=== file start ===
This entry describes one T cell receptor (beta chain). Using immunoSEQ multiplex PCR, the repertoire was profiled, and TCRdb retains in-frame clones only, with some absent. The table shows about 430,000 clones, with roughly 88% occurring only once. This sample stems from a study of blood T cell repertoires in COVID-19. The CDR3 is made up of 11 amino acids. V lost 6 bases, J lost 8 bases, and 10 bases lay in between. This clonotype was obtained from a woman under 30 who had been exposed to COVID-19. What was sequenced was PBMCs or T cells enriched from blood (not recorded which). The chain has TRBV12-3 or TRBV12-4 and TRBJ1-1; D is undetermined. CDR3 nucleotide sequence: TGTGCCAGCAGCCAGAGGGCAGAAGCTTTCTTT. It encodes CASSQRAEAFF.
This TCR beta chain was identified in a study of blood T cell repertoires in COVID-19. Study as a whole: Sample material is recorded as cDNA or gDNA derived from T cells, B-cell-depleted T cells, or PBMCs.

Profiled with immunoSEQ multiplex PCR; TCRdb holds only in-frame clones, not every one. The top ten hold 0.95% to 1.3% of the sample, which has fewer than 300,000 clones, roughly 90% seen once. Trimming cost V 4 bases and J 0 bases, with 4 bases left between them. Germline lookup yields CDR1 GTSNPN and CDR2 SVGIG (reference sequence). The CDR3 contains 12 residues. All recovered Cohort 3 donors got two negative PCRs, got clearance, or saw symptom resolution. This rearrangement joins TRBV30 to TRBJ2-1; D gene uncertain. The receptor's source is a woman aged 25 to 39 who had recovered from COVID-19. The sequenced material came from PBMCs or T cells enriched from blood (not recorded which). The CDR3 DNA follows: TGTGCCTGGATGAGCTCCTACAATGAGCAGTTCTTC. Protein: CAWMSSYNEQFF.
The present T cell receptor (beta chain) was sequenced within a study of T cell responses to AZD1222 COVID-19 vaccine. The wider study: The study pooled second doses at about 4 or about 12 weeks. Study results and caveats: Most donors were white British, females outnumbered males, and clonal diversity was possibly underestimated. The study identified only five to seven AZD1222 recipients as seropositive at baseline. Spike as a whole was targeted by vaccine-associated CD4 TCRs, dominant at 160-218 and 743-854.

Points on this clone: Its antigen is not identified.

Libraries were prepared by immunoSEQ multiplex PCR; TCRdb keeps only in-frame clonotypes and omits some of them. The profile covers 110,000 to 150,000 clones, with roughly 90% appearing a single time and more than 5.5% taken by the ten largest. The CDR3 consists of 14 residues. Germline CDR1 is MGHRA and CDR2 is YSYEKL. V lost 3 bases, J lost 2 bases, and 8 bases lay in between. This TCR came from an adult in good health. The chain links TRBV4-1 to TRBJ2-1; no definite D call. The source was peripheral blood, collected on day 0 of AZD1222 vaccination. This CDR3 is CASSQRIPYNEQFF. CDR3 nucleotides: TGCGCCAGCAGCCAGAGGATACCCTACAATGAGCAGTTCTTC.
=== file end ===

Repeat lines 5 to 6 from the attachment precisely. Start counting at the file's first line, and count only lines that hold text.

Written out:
Points on this clone: Its antigen is not identified.

Libraries were prepared by immunoSEQ multiplex PCR; TCRdb keeps only in-frame clonotypes and omits some of them. The profile covers 110,000 to 150,000 clones, with roughly 90% appearing a single time and more than 5.5% taken by the ten largest. The CDR3 consists of 14 residues. Germline CDR1 is MGHRA and CDR2 is YSYEKL. V lost 3 bases, J lost 2 bases, and 8 bases lay in between. This TCR came from an adult in good health. The chain links TRBV4-1 to TRBJ2-1; no definite D call. The source was peripheral blood, collected on day 0 of AZD1222 vaccination. This CDR3 is CASSQRIPYNEQFF. CDR3 nucleotides: TGCGCCAGCAGCCAGAGGATACCCTACAATGAGCAGTTCTTC.